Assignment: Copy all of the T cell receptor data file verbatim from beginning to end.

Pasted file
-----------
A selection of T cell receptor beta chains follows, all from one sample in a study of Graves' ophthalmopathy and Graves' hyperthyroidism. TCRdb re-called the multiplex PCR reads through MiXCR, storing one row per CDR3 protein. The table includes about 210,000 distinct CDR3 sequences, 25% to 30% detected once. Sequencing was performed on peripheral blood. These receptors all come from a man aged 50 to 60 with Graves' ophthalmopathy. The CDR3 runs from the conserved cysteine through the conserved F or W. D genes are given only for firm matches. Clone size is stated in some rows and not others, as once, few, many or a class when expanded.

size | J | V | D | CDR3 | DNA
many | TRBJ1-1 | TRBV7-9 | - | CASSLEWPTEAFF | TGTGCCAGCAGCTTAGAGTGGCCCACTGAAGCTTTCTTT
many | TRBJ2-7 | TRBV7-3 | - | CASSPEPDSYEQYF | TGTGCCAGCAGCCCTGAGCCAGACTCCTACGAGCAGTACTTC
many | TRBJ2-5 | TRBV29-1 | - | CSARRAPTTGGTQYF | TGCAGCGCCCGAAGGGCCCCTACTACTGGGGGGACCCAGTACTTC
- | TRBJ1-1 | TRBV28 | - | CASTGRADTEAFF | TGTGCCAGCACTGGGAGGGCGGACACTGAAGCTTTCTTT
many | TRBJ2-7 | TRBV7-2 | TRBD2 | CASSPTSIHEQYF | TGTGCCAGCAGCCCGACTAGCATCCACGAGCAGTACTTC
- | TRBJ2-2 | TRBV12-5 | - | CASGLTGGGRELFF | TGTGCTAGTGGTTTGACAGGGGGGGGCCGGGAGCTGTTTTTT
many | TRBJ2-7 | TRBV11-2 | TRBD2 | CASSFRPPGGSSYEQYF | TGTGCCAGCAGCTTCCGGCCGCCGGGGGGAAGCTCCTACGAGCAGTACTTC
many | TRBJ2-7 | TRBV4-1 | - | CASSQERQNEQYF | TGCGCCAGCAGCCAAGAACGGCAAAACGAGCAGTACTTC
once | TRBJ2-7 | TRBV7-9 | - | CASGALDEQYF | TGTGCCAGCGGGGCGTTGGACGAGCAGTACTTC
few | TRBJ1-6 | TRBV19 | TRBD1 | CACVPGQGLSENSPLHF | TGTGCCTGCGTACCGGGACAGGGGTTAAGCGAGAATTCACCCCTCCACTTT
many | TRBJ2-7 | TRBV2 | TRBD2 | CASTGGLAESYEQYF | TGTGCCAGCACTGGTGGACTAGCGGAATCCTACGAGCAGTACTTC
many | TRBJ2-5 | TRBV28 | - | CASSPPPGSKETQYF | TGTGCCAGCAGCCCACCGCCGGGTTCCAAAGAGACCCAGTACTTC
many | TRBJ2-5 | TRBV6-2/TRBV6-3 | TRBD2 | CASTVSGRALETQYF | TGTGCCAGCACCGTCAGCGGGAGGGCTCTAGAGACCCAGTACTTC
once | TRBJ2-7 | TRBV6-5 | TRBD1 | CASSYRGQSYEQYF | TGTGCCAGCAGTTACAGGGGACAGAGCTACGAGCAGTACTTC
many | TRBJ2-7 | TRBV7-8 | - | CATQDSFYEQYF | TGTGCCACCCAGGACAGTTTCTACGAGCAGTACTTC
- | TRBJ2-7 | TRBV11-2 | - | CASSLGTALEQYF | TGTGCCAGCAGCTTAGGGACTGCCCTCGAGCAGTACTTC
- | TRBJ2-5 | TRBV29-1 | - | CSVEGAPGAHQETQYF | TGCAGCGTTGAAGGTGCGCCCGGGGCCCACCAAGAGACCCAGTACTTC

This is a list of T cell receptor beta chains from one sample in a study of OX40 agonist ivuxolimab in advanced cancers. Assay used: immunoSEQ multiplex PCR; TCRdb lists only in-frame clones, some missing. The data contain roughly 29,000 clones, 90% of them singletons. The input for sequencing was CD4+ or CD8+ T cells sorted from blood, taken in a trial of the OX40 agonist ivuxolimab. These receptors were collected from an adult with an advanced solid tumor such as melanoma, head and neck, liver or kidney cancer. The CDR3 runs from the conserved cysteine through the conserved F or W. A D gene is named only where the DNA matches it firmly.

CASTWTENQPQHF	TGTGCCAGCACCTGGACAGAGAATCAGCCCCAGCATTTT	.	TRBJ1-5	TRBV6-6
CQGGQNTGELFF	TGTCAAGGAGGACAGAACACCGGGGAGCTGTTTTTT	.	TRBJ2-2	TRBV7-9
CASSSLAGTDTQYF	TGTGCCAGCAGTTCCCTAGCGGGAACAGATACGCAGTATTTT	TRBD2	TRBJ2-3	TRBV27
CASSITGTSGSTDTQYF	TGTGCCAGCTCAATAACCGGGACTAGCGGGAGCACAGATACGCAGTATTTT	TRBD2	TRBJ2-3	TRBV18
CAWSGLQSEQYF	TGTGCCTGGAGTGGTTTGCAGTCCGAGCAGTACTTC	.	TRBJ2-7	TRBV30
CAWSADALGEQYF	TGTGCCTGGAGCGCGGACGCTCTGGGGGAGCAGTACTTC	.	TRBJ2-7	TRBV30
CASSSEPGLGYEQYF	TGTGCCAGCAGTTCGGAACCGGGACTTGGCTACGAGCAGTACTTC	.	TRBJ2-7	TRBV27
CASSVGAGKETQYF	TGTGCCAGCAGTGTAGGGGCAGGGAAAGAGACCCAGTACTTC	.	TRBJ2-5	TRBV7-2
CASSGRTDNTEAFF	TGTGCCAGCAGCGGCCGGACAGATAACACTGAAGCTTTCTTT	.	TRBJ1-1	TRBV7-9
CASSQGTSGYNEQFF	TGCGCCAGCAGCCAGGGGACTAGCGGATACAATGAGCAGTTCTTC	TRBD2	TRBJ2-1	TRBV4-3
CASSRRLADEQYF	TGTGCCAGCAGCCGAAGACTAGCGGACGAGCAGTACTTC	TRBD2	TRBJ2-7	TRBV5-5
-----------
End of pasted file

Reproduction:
A selection of T cell receptor beta chains follows, all from one sample in a study of Graves' ophthalmopathy and Graves' hyperthyroidism. TCRdb re-called the multiplex PCR reads through MiXCR, storing one row per CDR3 protein. The table includes about 210,000 distinct CDR3 sequences, 25% to 30% detected once. Sequencing was performed on peripheral blood. These receptors all come from a man aged 50 to 60 with Graves' ophthalmopathy. The CDR3 runs from the conserved cysteine through the conserved F or W. D genes are given only for firm matches. Clone size is stated in some rows and not others, as once, few, many or a class when expanded.

size | J | V | D | CDR3 | DNA
many | TRBJ1-1 | TRBV7-9 | - | CASSLEWPTEAFF | TGTGCCAGCAGCTTAGAGTGGCCCACTGAAGCTTTCTTT
many | TRBJ2-7 | TRBV7-3 | - | CASSPEPDSYEQYF | TGTGCCAGCAGCCCTGAGCCAGACTCCTACGAGCAGTACTTC
many | TRBJ2-5 | TRBV29-1 | - | CSARRAPTTGGTQYF | TGCAGCGCCCGAAGGGCCCCTACTACTGGGGGGACCCAGTACTTC
- | TRBJ1-1 | TRBV28 | - | CASTGRADTEAFF | TGTGCCAGCACTGGGAGGGCGGACACTGAAGCTTTCTTT
many | TRBJ2-7 | TRBV7-2 | TRBD2 | CASSPTSIHEQYF | TGTGCCAGCAGCCCGACTAGCATCCACGAGCAGTACTTC
- | TRBJ2-2 | TRBV12-5 | - | CASGLTGGGRELFF | TGTGCTAGTGGTTTGACAGGGGGGGGCCGGGAGCTGTTTTTT
many | TRBJ2-7 | TRBV11-2 | TRBD2 | CASSFRPPGGSSYEQYF | TGTGCCAGCAGCTTCCGGCCGCCGGGGGGAAGCTCCTACGAGCAGTACTTC
many | TRBJ2-7 | TRBV4-1 | - | CASSQERQNEQYF | TGCGCCAGCAGCCAAGAACGGCAAAACGAGCAGTACTTC
once | TRBJ2-7 | TRBV7-9 | - | CASGALDEQYF | TGTGCCAGCGGGGCGTTGGACGAGCAGTACTTC
few | TRBJ1-6 | TRBV19 | TRBD1 | CACVPGQGLSENSPLHF | TGTGCCTGCGTACCGGGACAGGGGTTAAGCGAGAATTCACCCCTCCACTTT
many | TRBJ2-7 | TRBV2 | TRBD2 | CASTGGLAESYEQYF | TGTGCCAGCACTGGTGGACTAGCGGAATCCTACGAGCAGTACTTC
many | TRBJ2-5 | TRBV28 | - | CASSPPPGSKETQYF | TGTGCCAGCAGCCCACCGCCGGGTTCCAAAGAGACCCAGTACTTC
many | TRBJ2-5 | TRBV6-2/TRBV6-3 | TRBD2 | CASTVSGRALETQYF | TGTGCCAGCACCGTCAGCGGGAGGGCTCTAGAGACCCAGTACTTC
once | TRBJ2-7 | TRBV6-5 | TRBD1 | CASSYRGQSYEQYF | TGTGCCAGCAGTTACAGGGGACAGAGCTACGAGCAGTACTTC
many | TRBJ2-7 | TRBV7-8 | - | CATQDSFYEQYF | TGTGCCACCCAGGACAGTTTCTACGAGCAGTACTTC
- | TRBJ2-7 | TRBV11-2 | - | CASSLGTALEQYF | TGTGCCAGCAGCTTAGGGACTGCCCTCGAGCAGTACTTC
- | TRBJ2-5 | TRBV29-1 | - | CSVEGAPGAHQETQYF | TGCAGCGTTGAAGGTGCGCCCGGGGCCCACCAAGAGACCCAGTACTTC

This is a list of T cell receptor beta chains from one sample in a study of OX40 agonist ivuxolimab in advanced cancers. Assay used: immunoSEQ multiplex PCR; TCRdb lists only in-frame clones, some missing. The data contain roughly 29,000 clones, 90% of them singletons. The input for sequencing was CD4+ or CD8+ T cells sorted from blood, taken in a trial of the OX40 agonist ivuxolimab. These receptors were collected from an adult with an advanced solid tumor such as melanoma, head and neck, liver or kidney cancer. The CDR3 runs from the conserved cysteine through the conserved F or W. A D gene is named only where the DNA matches it firmly.

CASTWTENQPQHF	TGTGCCAGCACCTGGACAGAGAATCAGCCCCAGCATTTT	.	TRBJ1-5	TRBV6-6
CQGGQNTGELFF	TGTCAAGGAGGACAGAACACCGGGGAGCTGTTTTTT	.	TRBJ2-2	TRBV7-9
CASSSLAGTDTQYF	TGTGCCAGCAGTTCCCTAGCGGGAACAGATACGCAGTATTTT	TRBD2	TRBJ2-3	TRBV27
CASSITGTSGSTDTQYF	TGTGCCAGCTCAATAACCGGGACTAGCGGGAGCACAGATACGCAGTATTTT	TRBD2	TRBJ2-3	TRBV18
CAWSGLQSEQYF	TGTGCCTGGAGTGGTTTGCAGTCCGAGCAGTACTTC	.	TRBJ2-7	TRBV30
CAWSADALGEQYF	TGTGCCTGGAGCGCGGACGCTCTGGGGGAGCAGTACTTC	.	TRBJ2-7	TRBV30
CASSSEPGLGYEQYF	TGTGCCAGCAGTTCGGAACCGGGACTTGGCTACGAGCAGTACTTC	.	TRBJ2-7	TRBV27
CASSVGAGKETQYF	TGTGCCAGCAGTGTAGGGGCAGGGAAAGAGACCCAGTACTTC	.	TRBJ2-5	TRBV7-2
CASSGRTDNTEAFF	TGTGCCAGCAGCGGCCGGACAGATAACACTGAAGCTTTCTTT	.	TRBJ1-1	TRBV7-9
CASSQGTSGYNEQFF	TGCGCCAGCAGCCAGGGGACTAGCGGATACAATGAGCAGTTCTTC	TRBD2	TRBJ2-1	TRBV4-3
CASSRRLADEQYF	TGTGCCAGCAGCCGAAGACTAGCGGACGAGCAGTACTTC	TRBD2	TRBJ2-7	TRBV5-5